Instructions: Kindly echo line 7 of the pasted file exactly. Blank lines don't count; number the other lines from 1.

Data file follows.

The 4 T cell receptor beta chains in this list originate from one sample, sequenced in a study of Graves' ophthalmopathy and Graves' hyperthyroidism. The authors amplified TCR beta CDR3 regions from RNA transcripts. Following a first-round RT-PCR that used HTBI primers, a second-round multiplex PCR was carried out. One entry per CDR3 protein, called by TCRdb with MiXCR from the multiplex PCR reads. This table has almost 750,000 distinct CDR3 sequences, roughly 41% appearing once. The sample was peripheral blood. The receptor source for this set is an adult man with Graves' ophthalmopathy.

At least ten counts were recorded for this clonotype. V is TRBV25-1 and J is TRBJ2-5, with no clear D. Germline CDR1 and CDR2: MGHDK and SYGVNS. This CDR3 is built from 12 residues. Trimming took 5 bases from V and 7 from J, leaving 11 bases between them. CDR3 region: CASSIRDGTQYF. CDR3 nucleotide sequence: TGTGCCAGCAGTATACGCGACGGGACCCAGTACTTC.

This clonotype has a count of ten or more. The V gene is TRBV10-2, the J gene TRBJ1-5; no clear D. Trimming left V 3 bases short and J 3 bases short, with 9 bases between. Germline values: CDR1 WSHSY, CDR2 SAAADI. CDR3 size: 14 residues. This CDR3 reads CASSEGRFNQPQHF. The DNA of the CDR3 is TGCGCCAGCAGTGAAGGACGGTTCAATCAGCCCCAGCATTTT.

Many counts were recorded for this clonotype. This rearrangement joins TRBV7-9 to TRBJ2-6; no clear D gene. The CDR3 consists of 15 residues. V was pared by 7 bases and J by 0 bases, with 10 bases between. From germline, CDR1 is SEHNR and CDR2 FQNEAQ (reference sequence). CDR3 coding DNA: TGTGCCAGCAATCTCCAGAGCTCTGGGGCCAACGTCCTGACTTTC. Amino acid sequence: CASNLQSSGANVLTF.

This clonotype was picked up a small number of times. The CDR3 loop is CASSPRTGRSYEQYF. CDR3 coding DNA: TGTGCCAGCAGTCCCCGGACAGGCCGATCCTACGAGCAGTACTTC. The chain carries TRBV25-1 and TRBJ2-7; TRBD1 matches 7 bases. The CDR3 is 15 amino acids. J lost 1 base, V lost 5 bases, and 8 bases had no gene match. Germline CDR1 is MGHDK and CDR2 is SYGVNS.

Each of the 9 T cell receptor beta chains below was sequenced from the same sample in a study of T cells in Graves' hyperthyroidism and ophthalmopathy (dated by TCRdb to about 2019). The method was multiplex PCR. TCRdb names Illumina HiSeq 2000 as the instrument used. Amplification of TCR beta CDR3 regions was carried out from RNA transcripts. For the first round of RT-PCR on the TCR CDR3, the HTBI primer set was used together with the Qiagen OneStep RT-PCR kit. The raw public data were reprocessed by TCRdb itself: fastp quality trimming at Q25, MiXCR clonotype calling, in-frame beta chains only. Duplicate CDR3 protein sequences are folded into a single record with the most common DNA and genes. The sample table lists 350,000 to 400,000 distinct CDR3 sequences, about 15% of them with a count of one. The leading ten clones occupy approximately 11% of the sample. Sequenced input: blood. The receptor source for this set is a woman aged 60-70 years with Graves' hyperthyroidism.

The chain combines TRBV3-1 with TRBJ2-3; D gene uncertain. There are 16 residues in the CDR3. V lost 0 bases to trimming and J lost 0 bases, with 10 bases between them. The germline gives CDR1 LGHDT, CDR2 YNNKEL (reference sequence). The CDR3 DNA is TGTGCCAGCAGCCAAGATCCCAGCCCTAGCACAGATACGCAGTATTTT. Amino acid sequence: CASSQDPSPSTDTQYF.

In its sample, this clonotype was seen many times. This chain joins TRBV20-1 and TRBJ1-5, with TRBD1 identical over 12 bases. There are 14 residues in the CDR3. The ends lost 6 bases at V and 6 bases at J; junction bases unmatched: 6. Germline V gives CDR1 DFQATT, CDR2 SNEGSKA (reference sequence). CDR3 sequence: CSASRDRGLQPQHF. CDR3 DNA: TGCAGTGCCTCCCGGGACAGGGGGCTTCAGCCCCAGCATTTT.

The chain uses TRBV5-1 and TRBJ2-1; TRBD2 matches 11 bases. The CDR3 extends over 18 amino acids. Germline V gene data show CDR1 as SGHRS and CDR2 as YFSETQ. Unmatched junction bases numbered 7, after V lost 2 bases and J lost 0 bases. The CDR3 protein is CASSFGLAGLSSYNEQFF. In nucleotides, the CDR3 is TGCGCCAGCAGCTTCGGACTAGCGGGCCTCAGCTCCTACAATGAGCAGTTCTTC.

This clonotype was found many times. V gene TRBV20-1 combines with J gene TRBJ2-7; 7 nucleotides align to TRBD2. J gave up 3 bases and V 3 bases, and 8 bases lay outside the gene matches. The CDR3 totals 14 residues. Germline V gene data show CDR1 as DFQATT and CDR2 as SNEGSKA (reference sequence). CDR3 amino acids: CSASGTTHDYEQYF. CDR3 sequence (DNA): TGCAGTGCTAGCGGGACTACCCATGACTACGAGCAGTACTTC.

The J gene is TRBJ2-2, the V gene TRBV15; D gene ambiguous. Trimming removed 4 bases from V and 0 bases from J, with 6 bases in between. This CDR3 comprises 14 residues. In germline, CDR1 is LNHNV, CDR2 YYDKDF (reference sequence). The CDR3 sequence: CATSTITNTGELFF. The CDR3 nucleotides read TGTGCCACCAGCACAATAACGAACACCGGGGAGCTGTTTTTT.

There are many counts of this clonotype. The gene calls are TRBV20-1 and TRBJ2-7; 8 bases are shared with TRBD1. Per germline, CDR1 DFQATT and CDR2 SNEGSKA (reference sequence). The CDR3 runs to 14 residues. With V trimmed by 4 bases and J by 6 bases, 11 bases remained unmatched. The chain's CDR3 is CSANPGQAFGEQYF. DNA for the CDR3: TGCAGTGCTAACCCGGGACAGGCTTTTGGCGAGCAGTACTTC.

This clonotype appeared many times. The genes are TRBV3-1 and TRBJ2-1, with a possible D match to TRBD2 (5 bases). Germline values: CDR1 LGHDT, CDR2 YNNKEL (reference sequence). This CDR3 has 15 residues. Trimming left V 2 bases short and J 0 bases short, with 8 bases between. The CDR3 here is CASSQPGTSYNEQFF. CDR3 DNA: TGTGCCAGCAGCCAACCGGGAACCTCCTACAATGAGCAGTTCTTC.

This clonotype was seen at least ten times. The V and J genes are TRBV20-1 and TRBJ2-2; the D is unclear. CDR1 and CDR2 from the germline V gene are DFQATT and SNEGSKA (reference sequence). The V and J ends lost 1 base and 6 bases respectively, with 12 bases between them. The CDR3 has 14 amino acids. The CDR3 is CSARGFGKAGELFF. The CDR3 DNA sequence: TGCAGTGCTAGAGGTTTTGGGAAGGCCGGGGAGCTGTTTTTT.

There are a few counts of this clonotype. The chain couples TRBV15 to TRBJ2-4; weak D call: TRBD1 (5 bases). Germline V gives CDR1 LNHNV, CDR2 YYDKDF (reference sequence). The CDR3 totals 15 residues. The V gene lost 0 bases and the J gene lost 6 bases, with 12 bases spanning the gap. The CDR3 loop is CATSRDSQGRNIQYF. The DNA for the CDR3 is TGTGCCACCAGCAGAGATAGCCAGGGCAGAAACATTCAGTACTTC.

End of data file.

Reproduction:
The chain combines TRBV3-1 with TRBJ2-3; D gene uncertain. There are 16 residues in the CDR3. V lost 0 bases to trimming and J lost 0 bases, with 10 bases between them. The germline gives CDR1 LGHDT, CDR2 YNNKEL (reference sequence). The CDR3 DNA is TGTGCCAGCAGCCAAGATCCCAGCCCTAGCACAGATACGCAGTATTTT. Amino acid sequence: CASSQDPSPSTDTQYF.